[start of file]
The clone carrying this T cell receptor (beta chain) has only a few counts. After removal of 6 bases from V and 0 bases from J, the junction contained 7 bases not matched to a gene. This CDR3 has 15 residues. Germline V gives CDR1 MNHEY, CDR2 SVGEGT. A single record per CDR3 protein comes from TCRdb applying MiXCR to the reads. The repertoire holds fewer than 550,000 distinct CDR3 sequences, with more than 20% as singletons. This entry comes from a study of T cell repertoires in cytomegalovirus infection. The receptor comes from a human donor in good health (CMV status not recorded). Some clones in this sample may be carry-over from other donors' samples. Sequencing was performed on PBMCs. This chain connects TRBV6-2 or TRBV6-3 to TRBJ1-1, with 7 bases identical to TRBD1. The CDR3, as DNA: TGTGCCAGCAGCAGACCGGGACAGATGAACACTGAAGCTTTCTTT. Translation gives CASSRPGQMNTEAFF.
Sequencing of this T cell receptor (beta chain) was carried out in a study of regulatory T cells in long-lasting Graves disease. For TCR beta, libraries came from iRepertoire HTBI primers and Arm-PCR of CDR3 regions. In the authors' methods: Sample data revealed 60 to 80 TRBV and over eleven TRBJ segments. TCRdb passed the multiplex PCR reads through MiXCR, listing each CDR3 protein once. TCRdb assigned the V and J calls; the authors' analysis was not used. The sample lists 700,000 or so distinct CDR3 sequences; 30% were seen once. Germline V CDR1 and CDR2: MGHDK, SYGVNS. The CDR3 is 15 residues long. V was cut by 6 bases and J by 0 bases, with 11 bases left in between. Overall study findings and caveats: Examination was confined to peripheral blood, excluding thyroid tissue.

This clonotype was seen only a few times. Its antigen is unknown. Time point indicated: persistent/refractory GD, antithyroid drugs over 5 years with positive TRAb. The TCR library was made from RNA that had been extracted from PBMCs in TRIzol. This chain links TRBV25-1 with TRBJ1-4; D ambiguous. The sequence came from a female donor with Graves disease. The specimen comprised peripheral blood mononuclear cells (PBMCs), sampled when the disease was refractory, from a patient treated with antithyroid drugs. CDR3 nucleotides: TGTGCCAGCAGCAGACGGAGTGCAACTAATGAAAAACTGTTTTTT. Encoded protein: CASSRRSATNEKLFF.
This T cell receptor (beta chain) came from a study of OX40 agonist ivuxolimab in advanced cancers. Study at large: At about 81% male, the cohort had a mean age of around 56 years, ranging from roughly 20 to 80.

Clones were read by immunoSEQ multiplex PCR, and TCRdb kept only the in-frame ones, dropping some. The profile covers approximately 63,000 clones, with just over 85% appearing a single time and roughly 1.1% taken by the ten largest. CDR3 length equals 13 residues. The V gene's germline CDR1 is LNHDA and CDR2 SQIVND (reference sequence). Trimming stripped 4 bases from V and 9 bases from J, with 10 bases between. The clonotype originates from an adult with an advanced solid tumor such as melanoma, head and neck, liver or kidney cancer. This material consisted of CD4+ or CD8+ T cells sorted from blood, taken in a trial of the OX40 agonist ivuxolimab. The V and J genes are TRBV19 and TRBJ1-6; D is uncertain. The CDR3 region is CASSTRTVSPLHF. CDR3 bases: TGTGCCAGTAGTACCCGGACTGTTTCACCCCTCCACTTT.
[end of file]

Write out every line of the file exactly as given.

The clone carrying this T cell receptor (beta chain) has only a few counts. After removal of 6 bases from V and 0 bases from J, the junction contained 7 bases not matched to a gene. This CDR3 has 15 residues. Germline V gives CDR1 MNHEY, CDR2 SVGEGT. A single record per CDR3 protein comes from TCRdb applying MiXCR to the reads. The repertoire holds fewer than 550,000 distinct CDR3 sequences, with more than 20% as singletons. This entry comes from a study of T cell repertoires in cytomegalovirus infection. The receptor comes from a human donor in good health (CMV status not recorded). Some clones in this sample may be carry-over from other donors' samples. Sequencing was performed on PBMCs. This chain connects TRBV6-2 or TRBV6-3 to TRBJ1-1, with 7 bases identical to TRBD1. The CDR3, as DNA: TGTGCCAGCAGCAGACCGGGACAGATGAACACTGAAGCTTTCTTT. Translation gives CASSRPGQMNTEAFF.
Sequencing of this T cell receptor (beta chain) was carried out in a study of regulatory T cells in long-lasting Graves disease. For TCR beta, libraries came from iRepertoire HTBI primers and Arm-PCR of CDR3 regions. In the authors' methods: Sample data revealed 60 to 80 TRBV and over eleven TRBJ segments. TCRdb passed the multiplex PCR reads through MiXCR, listing each CDR3 protein once. TCRdb assigned the V and J calls; the authors' analysis was not used. The sample lists 700,000 or so distinct CDR3 sequences; 30% were seen once. Germline V CDR1 and CDR2: MGHDK, SYGVNS. The CDR3 is 15 residues long. V was cut by 6 bases and J by 0 bases, with 11 bases left in between. Overall study findings and caveats: Examination was confined to peripheral blood, excluding thyroid tissue.

This clonotype was seen only a few times. Its antigen is unknown. Time point indicated: persistent/refractory GD, antithyroid drugs over 5 years with positive TRAb. The TCR library was made from RNA that had been extracted from PBMCs in TRIzol. This chain links TRBV25-1 with TRBJ1-4; D ambiguous. The sequence came from a female donor with Graves disease. The specimen comprised peripheral blood mononuclear cells (PBMCs), sampled when the disease was refractory, from a patient treated with antithyroid drugs. CDR3 nucleotides: TGTGCCAGCAGCAGACGGAGTGCAACTAATGAAAAACTGTTTTTT. Encoded protein: CASSRRSATNEKLFF.
This T cell receptor (beta chain) came from a study of OX40 agonist ivuxolimab in advanced cancers. Study at large: At about 81% male, the cohort had a mean age of around 56 years, ranging from roughly 20 to 80.

Clones were read by immunoSEQ multiplex PCR, and TCRdb kept only the in-frame ones, dropping some. The profile covers approximately 63,000 clones, with just over 85% appearing a single time and roughly 1.1% taken by the ten largest. CDR3 length equals 13 residues. The V gene's germline CDR1 is LNHDA and CDR2 SQIVND (reference sequence). Trimming stripped 4 bases from V and 9 bases from J, with 10 bases between. The clonotype originates from an adult with an advanced solid tumor such as melanoma, head and neck, liver or kidney cancer. This material consisted of CD4+ or CD8+ T cells sorted from blood, taken in a trial of the OX40 agonist ivuxolimab. The V and J genes are TRBV19 and TRBJ1-6; D is uncertain. The CDR3 region is CASSTRTVSPLHF. CDR3 bases: TGTGCCAGTAGTACCCGGACTGTTTCACCCCTCCACTTT.